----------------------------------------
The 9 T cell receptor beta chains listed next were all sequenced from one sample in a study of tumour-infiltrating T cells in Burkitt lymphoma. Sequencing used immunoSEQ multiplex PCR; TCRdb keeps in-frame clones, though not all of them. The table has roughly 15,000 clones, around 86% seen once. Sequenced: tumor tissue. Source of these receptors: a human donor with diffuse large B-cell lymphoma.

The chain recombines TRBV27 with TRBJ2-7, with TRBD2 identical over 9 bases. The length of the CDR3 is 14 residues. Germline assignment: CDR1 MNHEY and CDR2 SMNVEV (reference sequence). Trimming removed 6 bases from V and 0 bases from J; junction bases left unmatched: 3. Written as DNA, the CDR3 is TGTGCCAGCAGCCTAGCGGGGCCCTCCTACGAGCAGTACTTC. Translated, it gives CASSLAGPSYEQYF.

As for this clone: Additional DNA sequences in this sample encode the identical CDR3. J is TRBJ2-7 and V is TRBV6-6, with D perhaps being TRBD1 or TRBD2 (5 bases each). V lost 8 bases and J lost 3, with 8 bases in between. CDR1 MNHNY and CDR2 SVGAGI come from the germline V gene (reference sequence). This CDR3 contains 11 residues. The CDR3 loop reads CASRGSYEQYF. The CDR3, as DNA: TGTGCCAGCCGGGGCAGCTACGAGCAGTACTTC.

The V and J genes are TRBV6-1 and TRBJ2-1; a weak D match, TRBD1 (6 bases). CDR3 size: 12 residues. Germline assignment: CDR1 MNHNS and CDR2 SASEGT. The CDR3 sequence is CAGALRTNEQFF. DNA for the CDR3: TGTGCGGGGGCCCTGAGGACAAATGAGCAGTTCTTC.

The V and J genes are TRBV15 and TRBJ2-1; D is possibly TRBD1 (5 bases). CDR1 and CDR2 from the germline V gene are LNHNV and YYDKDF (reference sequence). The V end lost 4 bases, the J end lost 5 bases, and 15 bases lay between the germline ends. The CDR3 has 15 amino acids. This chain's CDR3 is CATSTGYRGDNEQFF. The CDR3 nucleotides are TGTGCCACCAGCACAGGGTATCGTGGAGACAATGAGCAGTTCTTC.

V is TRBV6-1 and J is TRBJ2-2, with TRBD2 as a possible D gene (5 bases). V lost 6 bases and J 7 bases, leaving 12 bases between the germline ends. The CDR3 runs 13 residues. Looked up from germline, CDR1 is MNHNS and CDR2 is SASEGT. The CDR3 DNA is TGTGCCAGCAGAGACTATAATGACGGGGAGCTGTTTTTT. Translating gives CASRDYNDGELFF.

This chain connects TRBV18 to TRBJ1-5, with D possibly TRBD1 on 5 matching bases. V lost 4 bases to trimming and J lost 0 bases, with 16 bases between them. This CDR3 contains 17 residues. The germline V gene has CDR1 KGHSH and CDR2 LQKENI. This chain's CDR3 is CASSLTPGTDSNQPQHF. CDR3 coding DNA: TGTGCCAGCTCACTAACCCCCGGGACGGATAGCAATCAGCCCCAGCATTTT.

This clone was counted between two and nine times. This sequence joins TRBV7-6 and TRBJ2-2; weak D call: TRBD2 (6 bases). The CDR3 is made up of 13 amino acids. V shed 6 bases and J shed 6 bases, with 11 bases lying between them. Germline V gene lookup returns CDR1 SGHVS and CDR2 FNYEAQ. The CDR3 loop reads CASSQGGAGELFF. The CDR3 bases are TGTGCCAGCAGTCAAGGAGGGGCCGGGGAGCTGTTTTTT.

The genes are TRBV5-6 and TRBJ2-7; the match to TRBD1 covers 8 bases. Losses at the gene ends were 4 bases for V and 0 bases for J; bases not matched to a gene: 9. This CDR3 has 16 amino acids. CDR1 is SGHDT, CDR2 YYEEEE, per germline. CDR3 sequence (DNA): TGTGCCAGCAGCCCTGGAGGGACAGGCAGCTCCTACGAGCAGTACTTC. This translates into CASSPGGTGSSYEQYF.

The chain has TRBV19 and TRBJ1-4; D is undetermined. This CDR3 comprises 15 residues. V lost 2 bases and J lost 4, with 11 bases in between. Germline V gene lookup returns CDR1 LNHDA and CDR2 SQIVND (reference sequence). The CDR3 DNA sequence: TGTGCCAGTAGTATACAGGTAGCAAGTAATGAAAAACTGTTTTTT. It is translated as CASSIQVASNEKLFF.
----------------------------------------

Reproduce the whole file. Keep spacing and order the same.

The 9 T cell receptor beta chains listed next were all sequenced from one sample in a study of tumour-infiltrating T cells in Burkitt lymphoma. Sequencing used immunoSEQ multiplex PCR; TCRdb keeps in-frame clones, though not all of them. The table has roughly 15,000 clones, around 86% seen once. Sequenced: tumor tissue. Source of these receptors: a human donor with diffuse large B-cell lymphoma.

The chain recombines TRBV27 with TRBJ2-7, with TRBD2 identical over 9 bases. The length of the CDR3 is 14 residues. Germline assignment: CDR1 MNHEY and CDR2 SMNVEV (reference sequence). Trimming removed 6 bases from V and 0 bases from J; junction bases left unmatched: 3. Written as DNA, the CDR3 is TGTGCCAGCAGCCTAGCGGGGCCCTCCTACGAGCAGTACTTC. Translated, it gives CASSLAGPSYEQYF.

As for this clone: Additional DNA sequences in this sample encode the identical CDR3. J is TRBJ2-7 and V is TRBV6-6, with D perhaps being TRBD1 or TRBD2 (5 bases each). V lost 8 bases and J lost 3, with 8 bases in between. CDR1 MNHNY and CDR2 SVGAGI come from the germline V gene (reference sequence). This CDR3 contains 11 residues. The CDR3 loop reads CASRGSYEQYF. The CDR3, as DNA: TGTGCCAGCCGGGGCAGCTACGAGCAGTACTTC.

The V and J genes are TRBV6-1 and TRBJ2-1; a weak D match, TRBD1 (6 bases). CDR3 size: 12 residues. Germline assignment: CDR1 MNHNS and CDR2 SASEGT. The CDR3 sequence is CAGALRTNEQFF. DNA for the CDR3: TGTGCGGGGGCCCTGAGGACAAATGAGCAGTTCTTC.

The V and J genes are TRBV15 and TRBJ2-1; D is possibly TRBD1 (5 bases). CDR1 and CDR2 from the germline V gene are LNHNV and YYDKDF (reference sequence). The V end lost 4 bases, the J end lost 5 bases, and 15 bases lay between the germline ends. The CDR3 has 15 amino acids. This chain's CDR3 is CATSTGYRGDNEQFF. The CDR3 nucleotides are TGTGCCACCAGCACAGGGTATCGTGGAGACAATGAGCAGTTCTTC.

V is TRBV6-1 and J is TRBJ2-2, with TRBD2 as a possible D gene (5 bases). V lost 6 bases and J 7 bases, leaving 12 bases between the germline ends. The CDR3 runs 13 residues. Looked up from germline, CDR1 is MNHNS and CDR2 is SASEGT. The CDR3 DNA is TGTGCCAGCAGAGACTATAATGACGGGGAGCTGTTTTTT. Translating gives CASRDYNDGELFF.

This chain connects TRBV18 to TRBJ1-5, with D possibly TRBD1 on 5 matching bases. V lost 4 bases to trimming and J lost 0 bases, with 16 bases between them. This CDR3 contains 17 residues. The germline V gene has CDR1 KGHSH and CDR2 LQKENI. This chain's CDR3 is CASSLTPGTDSNQPQHF. CDR3 coding DNA: TGTGCCAGCTCACTAACCCCCGGGACGGATAGCAATCAGCCCCAGCATTTT.

This clone was counted between two and nine times. This sequence joins TRBV7-6 and TRBJ2-2; weak D call: TRBD2 (6 bases). The CDR3 is made up of 13 amino acids. V shed 6 bases and J shed 6 bases, with 11 bases lying between them. Germline V gene lookup returns CDR1 SGHVS and CDR2 FNYEAQ. The CDR3 loop reads CASSQGGAGELFF. The CDR3 bases are TGTGCCAGCAGTCAAGGAGGGGCCGGGGAGCTGTTTTTT.

The genes are TRBV5-6 and TRBJ2-7; the match to TRBD1 covers 8 bases. Losses at the gene ends were 4 bases for V and 0 bases for J; bases not matched to a gene: 9. This CDR3 has 16 amino acids. CDR1 is SGHDT, CDR2 YYEEEE, per germline. CDR3 sequence (DNA): TGTGCCAGCAGCCCTGGAGGGACAGGCAGCTCCTACGAGCAGTACTTC. This translates into CASSPGGTGSSYEQYF.

The chain has TRBV19 and TRBJ1-4; D is undetermined. This CDR3 comprises 15 residues. V lost 2 bases and J lost 4, with 11 bases in between. Germline V gene lookup returns CDR1 LNHDA and CDR2 SQIVND (reference sequence). The CDR3 DNA sequence: TGTGCCAGTAGTATACAGGTAGCAAGTAATGAAAAACTGTTTTTT. It is translated as CASSIQVASNEKLFF.